B&B Italia celebrates ‘Le Bambole’ by Mario Bellini on its 50th anniversary
A cushiony icon of 1970s design, Mario Bellini’s ‘Le Bambole’ seating collection for B&B Italia gets a sustainable makeover for its 50th birthday
Back in 1972, the architect and designer Mario Bellini conceived ‘Le Bambole’, a playful sofa for groovy living rooms that would go on to become one of the icons of 1970s Italian style. Manufactured by Piero Ambrogio Busnelli and Cesare Cassina’s C&B Italia (which would become B&B Italia in 1973 when Busnelli took full ownership), it is a vital piece of Italian design history that was awarded the Compasso d’Oro prize in 1979, and is still produced today by B&B Italia.
Without courageous and far-sighted entrepreneurs who are willing to take risks and put their trust in talented emerging designers to bring forth innovation, ingenuity can fall by the wayside. Bellini and his manufacturer found one another, and the rest is history. And to celebrate the 50th anniversary of Bellini’s design, B&B Italia is now releasing a re-edition that looks at the sustainability of its manufacturing process.
Le Bambole’s 1972 debut
The sofa’s debut was spectacular: it was the first time a model had shared the stage with a piece of furniture in an advertising campaign for the latter. Photographer Oliviero Toscani, never one to shrink from controversy, shot scantily clad American model Donna Jordan – muse to Andy Warhol and the entire New York creative scene – frolicking on armchair and loveseat versions of ‘Le Bambole’. Toscani was already an intriguing visionary; Jordan’s posture was that of a spoiled child playing with a new toy, but her facial expression was considerably more grown-up. At a time when advertising had just become highly influential across the fashion and design industries, some applauded the campaign’s outstanding and innovative visuals, while others considered them too disruptive. Censorship prevailed soon after the photographs of the topless model and curvy sofa were presented for the first time in the corridors of Salone del Mobile in 1972. The ads for ‘Le Bambole’ had to be toned down, but nonetheless became an emblem of contemporary living, as well as a manifesto for freedom.
Bellini is rumoured to have come up with the idea for ‘Le Bambole’ after seeing a bag left on the floor that resembled a large cushion. The sofa is formed from a super-light, concealed tubular steel frame, which is surrounded by flexible polyurethane foam, and it is this combination of the frame and the polyurethane that keeps the shape consistent when the sofa is in use. It stimulates our imagination and welcomes us into its soft and comfortable embrace, as only a project created from a single padded cushion can offer.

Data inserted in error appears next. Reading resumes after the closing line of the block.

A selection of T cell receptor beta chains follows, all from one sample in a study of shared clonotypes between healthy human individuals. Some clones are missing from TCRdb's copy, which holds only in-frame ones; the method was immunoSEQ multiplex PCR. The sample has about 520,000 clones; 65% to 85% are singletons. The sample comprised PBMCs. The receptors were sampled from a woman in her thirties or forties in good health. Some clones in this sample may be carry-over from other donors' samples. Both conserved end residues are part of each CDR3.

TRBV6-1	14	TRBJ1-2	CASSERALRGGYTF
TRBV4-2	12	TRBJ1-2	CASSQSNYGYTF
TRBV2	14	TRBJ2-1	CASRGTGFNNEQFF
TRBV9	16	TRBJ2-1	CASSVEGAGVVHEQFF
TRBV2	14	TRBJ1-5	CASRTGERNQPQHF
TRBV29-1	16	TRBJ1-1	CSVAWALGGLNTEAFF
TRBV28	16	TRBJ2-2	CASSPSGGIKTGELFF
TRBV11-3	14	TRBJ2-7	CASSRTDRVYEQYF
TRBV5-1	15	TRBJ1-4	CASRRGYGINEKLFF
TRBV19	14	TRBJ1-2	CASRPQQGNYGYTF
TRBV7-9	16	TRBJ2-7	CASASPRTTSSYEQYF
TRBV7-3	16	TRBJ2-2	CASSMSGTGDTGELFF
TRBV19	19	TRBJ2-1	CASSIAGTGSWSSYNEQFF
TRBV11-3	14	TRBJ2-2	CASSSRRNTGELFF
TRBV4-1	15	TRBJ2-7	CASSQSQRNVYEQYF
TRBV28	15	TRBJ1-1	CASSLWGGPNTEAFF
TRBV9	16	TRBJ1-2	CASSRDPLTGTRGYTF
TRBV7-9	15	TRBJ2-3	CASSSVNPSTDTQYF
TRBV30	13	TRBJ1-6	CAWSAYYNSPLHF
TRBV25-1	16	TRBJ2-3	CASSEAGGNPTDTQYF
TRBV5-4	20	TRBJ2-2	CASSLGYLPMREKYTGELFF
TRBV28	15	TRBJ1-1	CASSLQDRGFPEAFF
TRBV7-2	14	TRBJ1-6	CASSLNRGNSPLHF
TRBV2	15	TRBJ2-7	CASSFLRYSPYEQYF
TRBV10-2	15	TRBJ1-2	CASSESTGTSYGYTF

B&B Italia’s reissue of an icon
In 2007, 35 years after it was first created, the sofa was revised by Bellini himself in a slimmer version with fully removable covers to create a new collection comprising the ‘Bambola’ armchair, the two-seater ‘Bibambola’ sofa, and the three-seater ‘Tribambola’ sofa, alongside matching ottomans. This year, B&B Italia celebrates ‘Le Bambole’s 50th anniversary with an innovative and more sustainable re-edition, which sports the rounded form of the original design and includes the ‘Bamboletto’ bed and the ‘Granbambola’ three-seater sofa, a deeper version of the ‘Tribambola’. Thanks to advanced manufacturing technologies, the re-edition uses no adhesives and significantly less polyurethane, while its rotational moulded structure is made from recycled material. It is available in three new upholstery options: full-grain leather version Kasia, bold floral print fabric Manila, and super-soft sablé-weave fabric Sila.
‘Sustainability is a crucial theme not only for us, at the company, but also for our investors at Design Holding [whose other brands include Flos and Louis Poulsen],’ says Gilberto Negrini, B&B Italia’s CEO. ‘We are very concerned about the fact that our projects need to carefully consider the entire process of realisation, which starts from the designer’s idea, the choice of materials, the production phases, until the real experience of those who buy and use the product. But we are also concerned about the end of this cycle, the recycling of materials and components. “Le Bambole” is a project that we are very proud of, a collection that bears exceptional content not only in the creative aspect, but also for its comfort, endurance and sustainability.’ It is a great testament to its design that such an icon can keep up with the urgencies of today. §